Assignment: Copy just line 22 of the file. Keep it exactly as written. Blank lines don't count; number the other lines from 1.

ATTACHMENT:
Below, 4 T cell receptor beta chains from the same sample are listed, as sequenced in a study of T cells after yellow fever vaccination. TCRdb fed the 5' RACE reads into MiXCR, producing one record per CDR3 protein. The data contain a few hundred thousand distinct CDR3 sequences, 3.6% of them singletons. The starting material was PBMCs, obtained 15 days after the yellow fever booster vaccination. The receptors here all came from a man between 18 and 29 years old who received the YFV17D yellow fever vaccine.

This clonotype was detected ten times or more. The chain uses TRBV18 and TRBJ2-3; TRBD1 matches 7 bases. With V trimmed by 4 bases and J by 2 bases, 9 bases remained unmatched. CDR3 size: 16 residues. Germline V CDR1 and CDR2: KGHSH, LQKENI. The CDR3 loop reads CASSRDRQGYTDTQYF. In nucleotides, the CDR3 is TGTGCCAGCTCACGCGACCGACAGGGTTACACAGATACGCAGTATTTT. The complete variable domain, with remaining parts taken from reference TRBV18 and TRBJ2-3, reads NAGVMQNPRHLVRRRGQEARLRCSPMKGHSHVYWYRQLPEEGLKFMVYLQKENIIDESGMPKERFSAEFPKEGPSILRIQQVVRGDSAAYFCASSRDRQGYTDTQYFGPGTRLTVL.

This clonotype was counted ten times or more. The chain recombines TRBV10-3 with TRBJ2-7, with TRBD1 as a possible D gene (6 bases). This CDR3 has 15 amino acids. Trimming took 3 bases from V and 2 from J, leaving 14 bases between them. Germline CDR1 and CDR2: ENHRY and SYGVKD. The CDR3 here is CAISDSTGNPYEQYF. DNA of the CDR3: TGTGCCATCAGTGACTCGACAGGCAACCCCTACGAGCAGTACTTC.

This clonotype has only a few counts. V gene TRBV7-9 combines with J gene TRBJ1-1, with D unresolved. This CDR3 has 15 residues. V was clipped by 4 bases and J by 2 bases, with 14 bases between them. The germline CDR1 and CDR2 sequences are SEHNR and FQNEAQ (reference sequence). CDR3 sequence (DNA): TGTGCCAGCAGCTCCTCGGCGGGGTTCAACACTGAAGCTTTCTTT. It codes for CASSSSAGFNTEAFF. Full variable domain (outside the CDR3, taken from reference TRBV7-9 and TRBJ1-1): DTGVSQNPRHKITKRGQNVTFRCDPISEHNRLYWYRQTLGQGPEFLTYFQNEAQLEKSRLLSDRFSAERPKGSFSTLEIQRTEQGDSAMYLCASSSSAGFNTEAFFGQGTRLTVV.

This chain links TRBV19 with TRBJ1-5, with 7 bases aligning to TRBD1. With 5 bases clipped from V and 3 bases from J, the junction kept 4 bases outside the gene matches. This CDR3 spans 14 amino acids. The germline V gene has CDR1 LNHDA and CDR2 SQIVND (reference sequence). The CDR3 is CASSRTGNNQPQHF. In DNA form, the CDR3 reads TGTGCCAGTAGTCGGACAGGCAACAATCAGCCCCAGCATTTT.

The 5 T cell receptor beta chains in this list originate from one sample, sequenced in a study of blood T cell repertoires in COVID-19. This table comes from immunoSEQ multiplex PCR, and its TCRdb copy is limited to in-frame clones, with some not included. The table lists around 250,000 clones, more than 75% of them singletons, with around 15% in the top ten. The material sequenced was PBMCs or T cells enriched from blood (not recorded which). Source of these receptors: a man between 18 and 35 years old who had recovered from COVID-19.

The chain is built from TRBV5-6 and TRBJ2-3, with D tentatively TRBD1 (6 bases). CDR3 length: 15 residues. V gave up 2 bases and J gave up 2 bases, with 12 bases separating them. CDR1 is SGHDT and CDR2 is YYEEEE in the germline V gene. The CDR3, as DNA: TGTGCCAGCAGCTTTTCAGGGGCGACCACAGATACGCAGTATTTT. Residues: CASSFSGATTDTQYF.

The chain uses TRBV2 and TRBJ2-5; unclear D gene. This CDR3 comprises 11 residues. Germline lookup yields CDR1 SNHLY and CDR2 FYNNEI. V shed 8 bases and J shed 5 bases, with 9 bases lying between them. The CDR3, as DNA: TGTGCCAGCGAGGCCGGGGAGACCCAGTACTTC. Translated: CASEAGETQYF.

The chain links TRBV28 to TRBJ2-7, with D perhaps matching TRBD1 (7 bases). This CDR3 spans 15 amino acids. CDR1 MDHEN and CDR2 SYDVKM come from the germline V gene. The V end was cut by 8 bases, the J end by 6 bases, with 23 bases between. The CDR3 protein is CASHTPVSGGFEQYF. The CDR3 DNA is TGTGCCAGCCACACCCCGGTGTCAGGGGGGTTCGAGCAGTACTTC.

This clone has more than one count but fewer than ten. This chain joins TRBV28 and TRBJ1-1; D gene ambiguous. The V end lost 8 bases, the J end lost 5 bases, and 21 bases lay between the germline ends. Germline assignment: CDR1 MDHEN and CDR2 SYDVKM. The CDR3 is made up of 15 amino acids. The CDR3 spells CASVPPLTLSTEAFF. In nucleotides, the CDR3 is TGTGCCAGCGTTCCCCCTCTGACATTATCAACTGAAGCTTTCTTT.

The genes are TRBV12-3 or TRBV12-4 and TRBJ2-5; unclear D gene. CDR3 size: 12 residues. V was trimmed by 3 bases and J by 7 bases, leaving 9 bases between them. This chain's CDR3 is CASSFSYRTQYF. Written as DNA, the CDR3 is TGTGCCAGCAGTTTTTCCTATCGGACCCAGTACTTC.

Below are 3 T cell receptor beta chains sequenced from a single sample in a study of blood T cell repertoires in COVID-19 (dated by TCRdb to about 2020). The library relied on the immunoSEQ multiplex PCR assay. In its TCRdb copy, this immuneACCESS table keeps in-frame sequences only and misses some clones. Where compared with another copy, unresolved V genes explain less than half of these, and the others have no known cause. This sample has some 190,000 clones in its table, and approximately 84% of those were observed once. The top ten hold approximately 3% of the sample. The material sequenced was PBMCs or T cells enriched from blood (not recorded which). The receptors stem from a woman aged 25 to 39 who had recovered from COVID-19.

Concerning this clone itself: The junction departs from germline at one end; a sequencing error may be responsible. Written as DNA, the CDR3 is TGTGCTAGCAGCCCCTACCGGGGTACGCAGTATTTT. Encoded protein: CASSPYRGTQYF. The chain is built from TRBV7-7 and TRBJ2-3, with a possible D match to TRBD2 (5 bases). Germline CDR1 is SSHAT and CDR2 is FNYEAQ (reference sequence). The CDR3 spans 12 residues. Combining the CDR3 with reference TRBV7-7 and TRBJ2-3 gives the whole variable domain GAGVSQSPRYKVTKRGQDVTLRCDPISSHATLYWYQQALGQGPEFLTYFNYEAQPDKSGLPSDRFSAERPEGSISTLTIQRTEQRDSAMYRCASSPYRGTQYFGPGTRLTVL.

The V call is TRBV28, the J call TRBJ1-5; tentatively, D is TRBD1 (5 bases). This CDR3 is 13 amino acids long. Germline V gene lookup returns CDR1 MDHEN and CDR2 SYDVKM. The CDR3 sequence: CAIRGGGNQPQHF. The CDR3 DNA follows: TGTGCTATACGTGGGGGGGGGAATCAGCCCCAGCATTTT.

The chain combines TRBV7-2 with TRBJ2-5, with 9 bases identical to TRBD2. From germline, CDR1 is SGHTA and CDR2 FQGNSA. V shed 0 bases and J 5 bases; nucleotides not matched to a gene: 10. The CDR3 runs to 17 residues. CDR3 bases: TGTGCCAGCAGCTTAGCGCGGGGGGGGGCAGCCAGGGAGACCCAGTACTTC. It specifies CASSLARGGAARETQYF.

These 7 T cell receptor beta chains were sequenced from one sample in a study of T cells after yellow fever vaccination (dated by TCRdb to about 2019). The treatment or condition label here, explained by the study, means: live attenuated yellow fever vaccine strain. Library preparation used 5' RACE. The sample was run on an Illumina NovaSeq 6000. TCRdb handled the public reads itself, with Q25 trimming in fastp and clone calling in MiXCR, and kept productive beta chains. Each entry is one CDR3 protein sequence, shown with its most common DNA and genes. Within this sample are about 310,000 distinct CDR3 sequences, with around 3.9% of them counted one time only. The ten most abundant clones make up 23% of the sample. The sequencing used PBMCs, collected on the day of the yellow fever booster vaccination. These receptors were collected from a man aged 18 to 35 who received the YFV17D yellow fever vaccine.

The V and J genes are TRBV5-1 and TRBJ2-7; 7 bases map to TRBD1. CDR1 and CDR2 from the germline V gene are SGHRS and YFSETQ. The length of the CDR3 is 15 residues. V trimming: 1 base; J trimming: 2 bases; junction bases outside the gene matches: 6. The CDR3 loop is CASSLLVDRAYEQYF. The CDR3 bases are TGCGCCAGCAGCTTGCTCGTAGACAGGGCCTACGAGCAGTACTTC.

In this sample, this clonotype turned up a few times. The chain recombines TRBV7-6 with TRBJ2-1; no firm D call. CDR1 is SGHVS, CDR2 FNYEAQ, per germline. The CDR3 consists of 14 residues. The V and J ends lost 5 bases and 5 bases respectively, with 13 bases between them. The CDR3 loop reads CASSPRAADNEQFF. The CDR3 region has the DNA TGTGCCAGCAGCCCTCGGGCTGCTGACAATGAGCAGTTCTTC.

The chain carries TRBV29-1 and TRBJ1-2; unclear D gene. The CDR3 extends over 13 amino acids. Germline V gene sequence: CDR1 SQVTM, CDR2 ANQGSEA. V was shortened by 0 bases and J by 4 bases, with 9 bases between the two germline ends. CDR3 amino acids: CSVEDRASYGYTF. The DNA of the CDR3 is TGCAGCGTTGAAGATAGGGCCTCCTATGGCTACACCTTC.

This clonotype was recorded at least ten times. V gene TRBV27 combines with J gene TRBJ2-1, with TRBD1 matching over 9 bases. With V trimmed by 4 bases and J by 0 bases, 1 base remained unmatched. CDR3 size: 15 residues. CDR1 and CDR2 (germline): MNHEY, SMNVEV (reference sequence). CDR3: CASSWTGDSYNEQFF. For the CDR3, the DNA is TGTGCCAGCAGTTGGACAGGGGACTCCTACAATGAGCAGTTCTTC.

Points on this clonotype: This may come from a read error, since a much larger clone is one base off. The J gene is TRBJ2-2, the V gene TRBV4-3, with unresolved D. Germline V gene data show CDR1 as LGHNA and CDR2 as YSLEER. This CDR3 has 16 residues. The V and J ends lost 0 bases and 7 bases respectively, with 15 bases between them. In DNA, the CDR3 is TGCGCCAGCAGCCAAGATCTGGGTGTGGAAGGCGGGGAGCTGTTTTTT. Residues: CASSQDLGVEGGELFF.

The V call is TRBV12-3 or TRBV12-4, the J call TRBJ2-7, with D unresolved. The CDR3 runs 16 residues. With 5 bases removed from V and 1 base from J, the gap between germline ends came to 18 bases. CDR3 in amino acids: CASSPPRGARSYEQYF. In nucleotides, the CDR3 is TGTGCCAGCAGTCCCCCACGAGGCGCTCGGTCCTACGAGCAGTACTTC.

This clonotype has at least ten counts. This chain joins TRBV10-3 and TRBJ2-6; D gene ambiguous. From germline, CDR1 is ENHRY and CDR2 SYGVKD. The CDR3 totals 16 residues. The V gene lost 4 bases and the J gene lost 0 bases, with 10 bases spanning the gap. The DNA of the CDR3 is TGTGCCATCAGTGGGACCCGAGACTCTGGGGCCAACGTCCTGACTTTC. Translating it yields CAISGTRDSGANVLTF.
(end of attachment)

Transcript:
The V call is TRBV12-3 or TRBV12-4, the J call TRBJ2-7, with D unresolved. The CDR3 runs 16 residues. With 5 bases removed from V and 1 base from J, the gap between germline ends came to 18 bases. CDR3 in amino acids: CASSPPRGARSYEQYF. In nucleotides, the CDR3 is TGTGCCAGCAGTCCCCCACGAGGCGCTCGGTCCTACGAGCAGTACTTC.